Interesting observations. I have testified in court many times and have seen some bizarre scenarios. After awhile you learn that the truth of the matter and what you know is most important and that... more
My guess is that if Frank met the sheriff at the corner, and if the man he was talking to at the corner walked with Frank and the Sheriff, they were not with a group. They might have come upon a... more
If Frank is the person leading the horse pass Bauer's he held those reins until he was shot dead. Some have speculated it was a green horse or half broke in. I know the least about horses on this... more
From the time he arrived in Tombstone, Frank appears to have kept his horse close at hand. The only exceptions were times when he went into a business. He left his horse outside when he went into... more
If a person's strong hand is the one he uses, could we assume that to control a horse, and be comfortable you would use your right hand.(if your right handed) Most people do use the hand they are... more
is that given the circumstances, he was holding the reins in his left hand. Experienced frontiersmen, not just gunners, understood the mechanics of confrontation well enough to keep their gunhands... more
Generally speaking you walk on the horses left, thus holding the reins in your right hand, otherwise the reins would be across your body. Experienced horsemen at least today, know that a horse needs... more
It is an interesting consideration. I differ with you in that I don't believe the cowboys were any more expecting a gunfight than the Earp's did. I believe I have heard you state previously that the... more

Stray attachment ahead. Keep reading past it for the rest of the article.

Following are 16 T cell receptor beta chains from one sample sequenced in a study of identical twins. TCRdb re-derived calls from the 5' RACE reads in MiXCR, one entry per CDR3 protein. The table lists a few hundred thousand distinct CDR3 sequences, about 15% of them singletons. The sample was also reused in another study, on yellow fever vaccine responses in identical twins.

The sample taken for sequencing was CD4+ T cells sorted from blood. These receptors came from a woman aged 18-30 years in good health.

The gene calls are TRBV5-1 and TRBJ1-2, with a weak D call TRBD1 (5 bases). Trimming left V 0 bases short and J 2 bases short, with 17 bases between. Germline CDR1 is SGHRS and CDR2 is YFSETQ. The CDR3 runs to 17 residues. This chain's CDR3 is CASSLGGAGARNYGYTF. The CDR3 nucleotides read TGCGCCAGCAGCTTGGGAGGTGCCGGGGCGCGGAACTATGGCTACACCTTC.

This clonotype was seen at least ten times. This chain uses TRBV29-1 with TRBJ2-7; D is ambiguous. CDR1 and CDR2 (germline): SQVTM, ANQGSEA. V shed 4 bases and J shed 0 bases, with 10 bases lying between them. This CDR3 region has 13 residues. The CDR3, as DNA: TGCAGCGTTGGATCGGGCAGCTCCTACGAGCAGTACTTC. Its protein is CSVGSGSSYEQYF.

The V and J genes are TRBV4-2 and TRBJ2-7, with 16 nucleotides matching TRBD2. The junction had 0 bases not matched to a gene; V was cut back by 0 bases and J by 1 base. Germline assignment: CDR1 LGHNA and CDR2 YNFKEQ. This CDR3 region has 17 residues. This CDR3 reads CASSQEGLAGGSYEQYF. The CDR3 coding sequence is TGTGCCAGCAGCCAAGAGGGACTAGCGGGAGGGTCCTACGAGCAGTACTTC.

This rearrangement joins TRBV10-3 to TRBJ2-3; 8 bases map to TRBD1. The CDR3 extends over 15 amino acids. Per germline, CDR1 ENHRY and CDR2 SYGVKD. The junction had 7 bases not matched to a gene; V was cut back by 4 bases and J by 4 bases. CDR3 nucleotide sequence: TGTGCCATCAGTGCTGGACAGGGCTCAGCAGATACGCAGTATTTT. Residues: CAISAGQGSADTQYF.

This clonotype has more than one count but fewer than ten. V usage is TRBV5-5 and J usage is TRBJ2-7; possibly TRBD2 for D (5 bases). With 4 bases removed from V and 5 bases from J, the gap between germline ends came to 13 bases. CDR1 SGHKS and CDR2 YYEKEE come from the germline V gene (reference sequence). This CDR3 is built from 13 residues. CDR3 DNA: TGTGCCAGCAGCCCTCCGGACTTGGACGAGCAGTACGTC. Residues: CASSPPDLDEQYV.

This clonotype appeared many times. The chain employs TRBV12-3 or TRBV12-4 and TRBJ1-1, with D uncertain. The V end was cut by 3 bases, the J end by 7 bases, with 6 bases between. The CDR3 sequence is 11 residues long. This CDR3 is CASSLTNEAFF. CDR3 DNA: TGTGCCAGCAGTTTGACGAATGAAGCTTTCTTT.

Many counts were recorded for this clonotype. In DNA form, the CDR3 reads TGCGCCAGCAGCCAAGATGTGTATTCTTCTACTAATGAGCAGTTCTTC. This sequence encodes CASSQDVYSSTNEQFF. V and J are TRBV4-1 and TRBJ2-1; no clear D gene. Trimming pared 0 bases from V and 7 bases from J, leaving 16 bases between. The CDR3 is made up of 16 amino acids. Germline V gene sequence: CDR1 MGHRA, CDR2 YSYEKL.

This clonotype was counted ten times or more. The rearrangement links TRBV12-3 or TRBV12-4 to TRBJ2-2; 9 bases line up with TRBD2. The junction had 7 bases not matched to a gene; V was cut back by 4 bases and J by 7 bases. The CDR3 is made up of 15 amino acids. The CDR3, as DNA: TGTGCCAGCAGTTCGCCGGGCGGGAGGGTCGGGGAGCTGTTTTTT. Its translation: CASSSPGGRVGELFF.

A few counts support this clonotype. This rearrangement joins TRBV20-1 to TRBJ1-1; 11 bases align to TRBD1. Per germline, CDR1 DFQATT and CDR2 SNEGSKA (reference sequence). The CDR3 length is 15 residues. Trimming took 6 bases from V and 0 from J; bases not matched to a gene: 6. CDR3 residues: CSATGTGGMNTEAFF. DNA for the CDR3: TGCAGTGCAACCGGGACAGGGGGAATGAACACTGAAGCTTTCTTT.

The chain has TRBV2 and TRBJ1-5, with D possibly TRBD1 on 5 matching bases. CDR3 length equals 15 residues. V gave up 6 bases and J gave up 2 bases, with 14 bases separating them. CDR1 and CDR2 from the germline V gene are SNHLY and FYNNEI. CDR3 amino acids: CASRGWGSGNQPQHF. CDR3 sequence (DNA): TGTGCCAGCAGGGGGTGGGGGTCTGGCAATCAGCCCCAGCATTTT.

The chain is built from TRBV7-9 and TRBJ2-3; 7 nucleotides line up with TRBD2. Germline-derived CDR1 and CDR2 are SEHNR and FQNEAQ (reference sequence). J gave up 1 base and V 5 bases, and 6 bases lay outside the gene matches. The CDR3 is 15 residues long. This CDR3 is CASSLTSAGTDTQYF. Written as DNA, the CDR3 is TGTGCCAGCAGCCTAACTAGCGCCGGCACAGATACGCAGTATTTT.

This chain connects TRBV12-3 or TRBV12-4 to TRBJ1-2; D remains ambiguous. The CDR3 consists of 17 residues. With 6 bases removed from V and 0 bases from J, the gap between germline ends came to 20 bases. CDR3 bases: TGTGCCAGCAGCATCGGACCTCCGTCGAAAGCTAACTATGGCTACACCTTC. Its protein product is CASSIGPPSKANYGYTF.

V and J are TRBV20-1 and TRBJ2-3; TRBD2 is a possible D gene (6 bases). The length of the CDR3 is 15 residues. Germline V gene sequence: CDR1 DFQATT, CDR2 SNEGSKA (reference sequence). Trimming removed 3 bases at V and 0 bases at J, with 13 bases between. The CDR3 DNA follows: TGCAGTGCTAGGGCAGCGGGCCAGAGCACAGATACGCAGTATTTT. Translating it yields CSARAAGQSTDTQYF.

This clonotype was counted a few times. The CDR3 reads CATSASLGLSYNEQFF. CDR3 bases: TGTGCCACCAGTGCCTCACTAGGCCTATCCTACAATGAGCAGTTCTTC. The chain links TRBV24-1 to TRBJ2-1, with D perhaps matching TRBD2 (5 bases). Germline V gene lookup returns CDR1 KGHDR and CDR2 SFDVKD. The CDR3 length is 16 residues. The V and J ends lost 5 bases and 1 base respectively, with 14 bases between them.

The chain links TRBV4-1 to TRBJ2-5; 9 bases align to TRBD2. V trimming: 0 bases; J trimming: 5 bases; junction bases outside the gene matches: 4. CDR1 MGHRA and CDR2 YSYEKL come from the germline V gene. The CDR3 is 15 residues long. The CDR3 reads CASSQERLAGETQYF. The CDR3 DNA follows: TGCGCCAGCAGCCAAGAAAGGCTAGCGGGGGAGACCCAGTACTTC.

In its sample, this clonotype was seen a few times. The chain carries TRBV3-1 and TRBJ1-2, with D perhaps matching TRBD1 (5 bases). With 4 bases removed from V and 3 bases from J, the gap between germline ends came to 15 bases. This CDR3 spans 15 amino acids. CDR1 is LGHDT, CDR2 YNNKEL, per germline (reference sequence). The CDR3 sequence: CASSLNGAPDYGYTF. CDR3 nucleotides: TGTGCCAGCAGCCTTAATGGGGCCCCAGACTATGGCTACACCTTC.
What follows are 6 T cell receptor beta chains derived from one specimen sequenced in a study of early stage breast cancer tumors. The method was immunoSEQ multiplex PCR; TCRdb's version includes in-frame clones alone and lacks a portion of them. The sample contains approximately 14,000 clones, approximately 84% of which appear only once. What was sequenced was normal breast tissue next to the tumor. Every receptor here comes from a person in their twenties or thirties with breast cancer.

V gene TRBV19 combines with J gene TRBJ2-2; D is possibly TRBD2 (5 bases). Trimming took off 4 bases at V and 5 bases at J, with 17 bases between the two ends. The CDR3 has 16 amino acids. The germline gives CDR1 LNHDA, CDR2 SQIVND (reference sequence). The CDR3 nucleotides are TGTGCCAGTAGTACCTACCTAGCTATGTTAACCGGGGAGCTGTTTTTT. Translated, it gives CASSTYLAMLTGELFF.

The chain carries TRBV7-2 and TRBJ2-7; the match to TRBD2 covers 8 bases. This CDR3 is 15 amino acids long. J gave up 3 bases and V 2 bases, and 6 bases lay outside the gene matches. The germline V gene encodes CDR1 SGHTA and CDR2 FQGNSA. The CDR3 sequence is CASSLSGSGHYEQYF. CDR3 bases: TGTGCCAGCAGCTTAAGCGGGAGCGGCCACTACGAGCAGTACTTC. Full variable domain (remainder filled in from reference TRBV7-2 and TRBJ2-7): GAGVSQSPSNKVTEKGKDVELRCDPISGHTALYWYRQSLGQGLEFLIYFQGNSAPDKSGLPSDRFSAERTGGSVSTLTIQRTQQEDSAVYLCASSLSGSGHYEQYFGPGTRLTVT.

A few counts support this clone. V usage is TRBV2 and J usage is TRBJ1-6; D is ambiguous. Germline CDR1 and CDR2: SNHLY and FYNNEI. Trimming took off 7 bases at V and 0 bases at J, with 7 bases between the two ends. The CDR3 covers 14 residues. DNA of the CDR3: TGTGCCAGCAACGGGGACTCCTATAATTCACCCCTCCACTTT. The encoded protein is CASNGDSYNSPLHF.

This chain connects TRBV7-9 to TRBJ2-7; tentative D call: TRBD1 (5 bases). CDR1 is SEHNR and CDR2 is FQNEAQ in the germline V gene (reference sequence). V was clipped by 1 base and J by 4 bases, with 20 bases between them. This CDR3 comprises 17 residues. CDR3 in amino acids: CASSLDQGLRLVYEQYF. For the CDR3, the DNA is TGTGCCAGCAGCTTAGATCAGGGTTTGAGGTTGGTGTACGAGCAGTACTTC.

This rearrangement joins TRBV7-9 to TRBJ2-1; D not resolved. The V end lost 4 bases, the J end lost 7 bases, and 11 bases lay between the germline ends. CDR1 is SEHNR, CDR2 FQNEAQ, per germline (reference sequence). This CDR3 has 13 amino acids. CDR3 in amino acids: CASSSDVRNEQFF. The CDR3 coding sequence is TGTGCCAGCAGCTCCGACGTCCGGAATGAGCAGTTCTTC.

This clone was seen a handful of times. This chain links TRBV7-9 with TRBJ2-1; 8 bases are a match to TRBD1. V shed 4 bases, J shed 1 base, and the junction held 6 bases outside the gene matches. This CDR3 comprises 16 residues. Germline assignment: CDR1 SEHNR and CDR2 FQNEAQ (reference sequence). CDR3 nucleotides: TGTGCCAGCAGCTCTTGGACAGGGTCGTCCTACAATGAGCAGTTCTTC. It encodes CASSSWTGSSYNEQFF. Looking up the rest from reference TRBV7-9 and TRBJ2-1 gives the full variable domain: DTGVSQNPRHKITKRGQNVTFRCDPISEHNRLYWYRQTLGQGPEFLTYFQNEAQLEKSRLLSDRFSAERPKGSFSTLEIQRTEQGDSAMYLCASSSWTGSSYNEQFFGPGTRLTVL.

While I believe that the fight was something both sides hoped to avoid, I believe that each side expected the worst from the other. I believe that the Earps thought that the cowboys were on the prod... more
Gary I can see an arguement the Earp's expected a fight as each were armed and ready and they were going after the cowboys. I cannot understand the case for the cowboys expecting a fight as Ike was... more
I find your point that Frank might not be the man holding the horse in front of Bauer's interesting for sure. I don't think Frank was ready for a fight. A man getting ready for mortal combat would... more
Gary, It's possible as you describe. Tom was standing by Billy's horse in the empty lot. Would Ike have taken to leading Frank's horse? Frank's horse was said by some source to have been "half broke" ... more
that Frank has his horse with him somewhere between Bauer's and the corner of Fourth and Fremont where he met Behan. I don't believe he ever let go the reins unless he went into a store. That is why... more
What this conversation points out, is that we have not explored all the possibilities and that there could be even more scenarios if we had additional information. There has to be so much more that... more
The tall man was someone who walked away from Bauer's toward Fourth Street in the direction of the Post Office. That almost certainly was not Billy Clanton. There's no evidence Billy ever went in... more